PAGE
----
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Biden’s choices in Afghanistan

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There are reports that the administration of U.S. President Joe Biden is contemplating to review the agreement signed by former President Donald Trump’s administration with the Taliban.

It is not surprising that the ground realities in Afghanistan, especially continuous violence in the country, pose a big challenge for the United States to leave Afghanistan without a peace agreement between the Taliban and the Ashraf Ghani government.

In order to maintain the continuity in policy, the Biden administration is keeping Trump’s special envoy on Afghanistan, Zalmay Khalilzad, who possesses the best institutional memory on Afghanistan and is himself a first generation Afghan-American.

Biden administration would want to ensure that Taliban’s assurances not to allow Al-Qaeda or the ISIL any sanctuaries in the country are credible and verifiable. How this is going to satisfy the Americans has yet to be spelled out.

However, it is now being proposed to extend the U.S. troops’ stay for few more months, reportedly six months, to enable the U.S. to monitor the intra-Afghan dialogue and its outcome and thrash out details about Taliban’s modus operandi to deny sanctuaries to the Al-Qaeda and ISIL.

The Biden administration seems to be working out its plans on Afghanistan which has been suffering death and destruction for the past two decades. This has been a costly war for the U.S.

In the past two decades, it has suffered $1 trillion in financial losses along with 2,400 soldiers’ lives and thousands of life-changing injuries. Ironically, the casualty figures are almost close to the 9/11 losses.

Regarding the new administration’s policy, the newly appointed U.S. National Security Advisor Jake Sullivan’s conversation with his Afghan counterpart Hamdullah Mohib on January 22 is a pointer to the unfolding scenario between the Biden administration and Taliban. According to reports, Sullivan would like to ensure that the Taliban are “living up to its (their) commitments to cut ties with terrorist groups, to reduce violence in Afghanistan, and to engage in meaningful negotiations with the Afghan government and other stakeholders.”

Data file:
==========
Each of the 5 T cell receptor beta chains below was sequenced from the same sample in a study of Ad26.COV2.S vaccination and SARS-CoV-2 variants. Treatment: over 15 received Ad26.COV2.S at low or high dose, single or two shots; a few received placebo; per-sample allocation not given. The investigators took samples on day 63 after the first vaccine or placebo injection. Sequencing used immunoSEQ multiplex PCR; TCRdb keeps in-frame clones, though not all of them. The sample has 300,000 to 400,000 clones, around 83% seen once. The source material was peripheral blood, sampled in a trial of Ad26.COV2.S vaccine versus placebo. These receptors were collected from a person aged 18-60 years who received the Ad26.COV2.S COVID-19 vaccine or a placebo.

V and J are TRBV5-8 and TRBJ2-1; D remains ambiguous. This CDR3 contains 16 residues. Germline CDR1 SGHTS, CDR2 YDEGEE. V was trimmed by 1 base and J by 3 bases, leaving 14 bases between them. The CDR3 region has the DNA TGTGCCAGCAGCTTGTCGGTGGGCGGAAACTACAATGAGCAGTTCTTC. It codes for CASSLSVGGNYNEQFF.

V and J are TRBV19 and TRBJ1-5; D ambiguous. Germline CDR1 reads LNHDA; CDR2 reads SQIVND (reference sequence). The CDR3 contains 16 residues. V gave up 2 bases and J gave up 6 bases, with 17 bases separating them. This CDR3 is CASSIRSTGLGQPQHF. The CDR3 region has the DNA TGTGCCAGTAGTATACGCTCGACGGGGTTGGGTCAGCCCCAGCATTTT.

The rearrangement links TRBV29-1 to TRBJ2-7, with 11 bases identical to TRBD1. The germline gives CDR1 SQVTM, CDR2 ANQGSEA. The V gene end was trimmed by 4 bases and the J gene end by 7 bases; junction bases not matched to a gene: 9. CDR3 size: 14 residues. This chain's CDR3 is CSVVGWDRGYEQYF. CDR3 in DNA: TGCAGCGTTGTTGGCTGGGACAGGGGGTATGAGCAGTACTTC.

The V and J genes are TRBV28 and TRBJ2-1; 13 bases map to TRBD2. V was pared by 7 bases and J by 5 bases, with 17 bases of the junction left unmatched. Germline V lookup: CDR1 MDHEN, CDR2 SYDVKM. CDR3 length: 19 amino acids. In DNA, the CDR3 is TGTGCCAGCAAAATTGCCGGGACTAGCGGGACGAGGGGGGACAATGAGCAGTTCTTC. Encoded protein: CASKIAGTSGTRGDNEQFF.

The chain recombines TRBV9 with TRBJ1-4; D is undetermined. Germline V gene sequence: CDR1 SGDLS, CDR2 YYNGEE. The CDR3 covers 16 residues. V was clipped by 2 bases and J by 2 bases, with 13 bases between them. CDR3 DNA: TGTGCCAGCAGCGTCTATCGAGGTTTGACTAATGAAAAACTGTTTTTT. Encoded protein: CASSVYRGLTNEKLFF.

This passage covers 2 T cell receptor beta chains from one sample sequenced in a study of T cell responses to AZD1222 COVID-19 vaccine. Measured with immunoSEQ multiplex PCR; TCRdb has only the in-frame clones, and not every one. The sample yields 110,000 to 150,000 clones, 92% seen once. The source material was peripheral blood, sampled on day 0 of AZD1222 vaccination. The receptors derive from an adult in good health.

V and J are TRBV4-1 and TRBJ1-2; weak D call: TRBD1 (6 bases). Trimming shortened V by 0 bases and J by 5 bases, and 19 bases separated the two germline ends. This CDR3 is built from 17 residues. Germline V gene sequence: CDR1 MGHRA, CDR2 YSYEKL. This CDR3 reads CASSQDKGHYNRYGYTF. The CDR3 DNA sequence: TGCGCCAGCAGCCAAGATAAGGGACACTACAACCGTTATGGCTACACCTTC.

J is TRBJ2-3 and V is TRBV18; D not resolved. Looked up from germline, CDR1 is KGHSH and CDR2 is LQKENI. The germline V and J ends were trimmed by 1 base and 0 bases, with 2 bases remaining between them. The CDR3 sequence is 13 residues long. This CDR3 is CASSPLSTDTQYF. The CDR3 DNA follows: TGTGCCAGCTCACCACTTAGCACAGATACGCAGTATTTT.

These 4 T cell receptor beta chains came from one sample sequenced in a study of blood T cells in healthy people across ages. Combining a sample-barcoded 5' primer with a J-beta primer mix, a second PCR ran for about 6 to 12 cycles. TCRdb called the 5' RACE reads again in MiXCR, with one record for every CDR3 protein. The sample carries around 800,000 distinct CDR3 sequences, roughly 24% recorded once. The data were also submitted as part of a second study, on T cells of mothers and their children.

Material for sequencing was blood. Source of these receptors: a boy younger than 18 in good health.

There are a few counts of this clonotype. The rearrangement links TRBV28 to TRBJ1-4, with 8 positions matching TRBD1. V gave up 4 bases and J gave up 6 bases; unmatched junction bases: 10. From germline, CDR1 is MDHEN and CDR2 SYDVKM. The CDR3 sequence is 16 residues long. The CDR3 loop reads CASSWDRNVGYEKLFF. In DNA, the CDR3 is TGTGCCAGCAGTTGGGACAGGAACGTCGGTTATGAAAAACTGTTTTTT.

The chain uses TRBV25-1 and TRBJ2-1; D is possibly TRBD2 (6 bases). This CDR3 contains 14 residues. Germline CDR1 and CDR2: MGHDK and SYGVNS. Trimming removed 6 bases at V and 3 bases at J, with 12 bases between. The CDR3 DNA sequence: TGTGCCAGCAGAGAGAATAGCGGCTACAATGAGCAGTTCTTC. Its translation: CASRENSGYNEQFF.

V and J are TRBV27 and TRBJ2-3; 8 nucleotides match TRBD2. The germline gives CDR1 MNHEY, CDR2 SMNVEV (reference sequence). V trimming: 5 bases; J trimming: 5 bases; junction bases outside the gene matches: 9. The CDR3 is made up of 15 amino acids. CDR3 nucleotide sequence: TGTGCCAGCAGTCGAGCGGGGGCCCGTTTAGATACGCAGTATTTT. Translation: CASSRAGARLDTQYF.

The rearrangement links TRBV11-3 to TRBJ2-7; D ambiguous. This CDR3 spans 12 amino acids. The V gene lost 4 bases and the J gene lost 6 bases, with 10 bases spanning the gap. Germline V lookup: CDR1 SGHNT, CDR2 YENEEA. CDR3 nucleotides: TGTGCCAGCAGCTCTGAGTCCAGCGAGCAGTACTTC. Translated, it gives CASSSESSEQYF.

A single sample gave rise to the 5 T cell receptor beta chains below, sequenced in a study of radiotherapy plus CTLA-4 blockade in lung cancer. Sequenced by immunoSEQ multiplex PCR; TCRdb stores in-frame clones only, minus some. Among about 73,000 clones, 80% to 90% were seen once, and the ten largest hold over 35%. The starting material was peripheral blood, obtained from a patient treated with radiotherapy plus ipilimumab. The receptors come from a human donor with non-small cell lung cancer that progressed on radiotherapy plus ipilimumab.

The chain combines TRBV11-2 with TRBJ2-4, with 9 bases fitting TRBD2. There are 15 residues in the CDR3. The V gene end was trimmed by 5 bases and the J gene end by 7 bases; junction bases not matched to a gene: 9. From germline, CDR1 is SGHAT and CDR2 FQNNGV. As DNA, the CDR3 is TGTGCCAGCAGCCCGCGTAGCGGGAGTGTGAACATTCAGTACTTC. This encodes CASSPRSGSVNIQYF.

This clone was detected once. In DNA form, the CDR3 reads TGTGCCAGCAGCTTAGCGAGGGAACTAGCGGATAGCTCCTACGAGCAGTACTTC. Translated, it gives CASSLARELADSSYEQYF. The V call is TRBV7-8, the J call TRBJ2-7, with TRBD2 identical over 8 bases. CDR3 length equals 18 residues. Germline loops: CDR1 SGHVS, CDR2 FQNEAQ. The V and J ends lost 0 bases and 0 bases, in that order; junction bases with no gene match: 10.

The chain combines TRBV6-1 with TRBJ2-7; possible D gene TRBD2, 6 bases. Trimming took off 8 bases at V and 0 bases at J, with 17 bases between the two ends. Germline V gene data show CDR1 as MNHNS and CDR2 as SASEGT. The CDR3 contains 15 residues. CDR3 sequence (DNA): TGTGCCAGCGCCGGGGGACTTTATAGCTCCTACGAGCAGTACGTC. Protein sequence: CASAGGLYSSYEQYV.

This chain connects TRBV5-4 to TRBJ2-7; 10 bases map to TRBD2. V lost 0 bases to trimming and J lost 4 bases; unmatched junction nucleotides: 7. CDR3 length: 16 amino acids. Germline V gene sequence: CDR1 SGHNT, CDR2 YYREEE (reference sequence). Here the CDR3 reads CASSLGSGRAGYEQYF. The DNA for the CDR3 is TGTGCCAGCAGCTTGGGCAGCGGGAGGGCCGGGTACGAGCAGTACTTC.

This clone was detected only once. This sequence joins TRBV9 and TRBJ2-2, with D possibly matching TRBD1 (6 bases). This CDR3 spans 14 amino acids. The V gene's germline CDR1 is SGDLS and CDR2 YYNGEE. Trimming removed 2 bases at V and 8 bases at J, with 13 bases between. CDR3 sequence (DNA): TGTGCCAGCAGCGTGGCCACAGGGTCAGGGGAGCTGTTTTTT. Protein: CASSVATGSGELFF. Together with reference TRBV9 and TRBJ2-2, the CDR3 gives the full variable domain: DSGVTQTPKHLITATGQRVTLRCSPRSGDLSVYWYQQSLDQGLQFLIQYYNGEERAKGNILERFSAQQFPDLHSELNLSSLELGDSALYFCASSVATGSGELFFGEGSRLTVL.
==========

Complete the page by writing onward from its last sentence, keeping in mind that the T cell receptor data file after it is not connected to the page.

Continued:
Sullivan reportedly “underscored that the U.S. will support the peace process with a robust and regional diplomatic effort, which will aim to help the two sides achieve a durable and just political settlement and permanent ceasefire.” Sullivan also discussed the United States’ support for protecting recent progress made on women and minority groups’ rights as part of the peace process.

Taliban’s reaction to Sullivan’s observation has so far been cautious. Its spokesman, Mohammad Naeem, while reacting to Sullivan’s observations, reportedly said that the militia remained “committed to the agreement and honor our commitments.” “We expect the other side to remain committed to the agreement too,” he added.

The Ashraf Ghani government officials have been interpreting Sullivan’s statement as a rap on Taliban’s knuckles. The Afghan National Security Advisor Hamdullah Mohib tweeted that during the call, the two sides “agreed to work toward a permanent ceasefire and a just and durable peace” in the country.

Afghan President Ashraf Ghani speaks during a gathering in Jalalabad, Afghanistan, March 3, 2020. /Getty

Afghan Deputy Interior Minister Sediq Sediqqi was more critical of the Taliban, saying, “The agreement so far, did not deliver a desired goal of ending Taliban’s violence and bringing a ceasefire desired by the Afghans.”